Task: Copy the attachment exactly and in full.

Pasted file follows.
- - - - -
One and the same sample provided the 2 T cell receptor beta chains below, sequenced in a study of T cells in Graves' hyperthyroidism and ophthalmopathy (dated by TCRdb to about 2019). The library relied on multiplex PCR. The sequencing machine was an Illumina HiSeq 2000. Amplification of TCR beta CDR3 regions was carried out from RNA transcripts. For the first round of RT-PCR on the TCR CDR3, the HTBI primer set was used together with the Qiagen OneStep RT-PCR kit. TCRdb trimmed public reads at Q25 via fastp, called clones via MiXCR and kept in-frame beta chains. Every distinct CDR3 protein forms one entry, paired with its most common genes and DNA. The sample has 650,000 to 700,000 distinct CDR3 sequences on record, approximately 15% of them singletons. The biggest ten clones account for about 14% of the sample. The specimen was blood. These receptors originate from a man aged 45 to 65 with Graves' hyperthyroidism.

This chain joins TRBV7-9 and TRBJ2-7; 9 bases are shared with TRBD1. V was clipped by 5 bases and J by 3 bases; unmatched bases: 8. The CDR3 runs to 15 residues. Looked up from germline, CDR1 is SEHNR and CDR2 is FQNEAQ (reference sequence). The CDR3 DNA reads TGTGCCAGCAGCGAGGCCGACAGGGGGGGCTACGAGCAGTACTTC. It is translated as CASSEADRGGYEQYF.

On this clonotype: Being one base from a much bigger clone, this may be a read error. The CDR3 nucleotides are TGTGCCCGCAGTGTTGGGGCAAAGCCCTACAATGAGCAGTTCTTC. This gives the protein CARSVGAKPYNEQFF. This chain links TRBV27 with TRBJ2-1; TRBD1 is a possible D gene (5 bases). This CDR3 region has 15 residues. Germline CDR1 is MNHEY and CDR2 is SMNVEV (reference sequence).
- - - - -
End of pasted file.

One and the same sample provided the 2 T cell receptor beta chains below, sequenced in a study of T cells in Graves' hyperthyroidism and ophthalmopathy (dated by TCRdb to about 2019). The library relied on multiplex PCR. The sequencing machine was an Illumina HiSeq 2000. Amplification of TCR beta CDR3 regions was carried out from RNA transcripts. For the first round of RT-PCR on the TCR CDR3, the HTBI primer set was used together with the Qiagen OneStep RT-PCR kit. TCRdb trimmed public reads at Q25 via fastp, called clones via MiXCR and kept in-frame beta chains. Every distinct CDR3 protein forms one entry, paired with its most common genes and DNA. The sample has 650,000 to 700,000 distinct CDR3 sequences on record, approximately 15% of them singletons. The biggest ten clones account for about 14% of the sample. The specimen was blood. These receptors originate from a man aged 45 to 65 with Graves' hyperthyroidism.

This chain joins TRBV7-9 and TRBJ2-7; 9 bases are shared with TRBD1. V was clipped by 5 bases and J by 3 bases; unmatched bases: 8. The CDR3 runs to 15 residues. Looked up from germline, CDR1 is SEHNR and CDR2 is FQNEAQ (reference sequence). The CDR3 DNA reads TGTGCCAGCAGCGAGGCCGACAGGGGGGGCTACGAGCAGTACTTC. It is translated as CASSEADRGGYEQYF.

On this clonotype: Being one base from a much bigger clone, this may be a read error. The CDR3 nucleotides are TGTGCCCGCAGTGTTGGGGCAAAGCCCTACAATGAGCAGTTCTTC. This gives the protein CARSVGAKPYNEQFF. This chain links TRBV27 with TRBJ2-1; TRBD1 is a possible D gene (5 bases). This CDR3 region has 15 residues. Germline CDR1 is MNHEY and CDR2 is SMNVEV (reference sequence).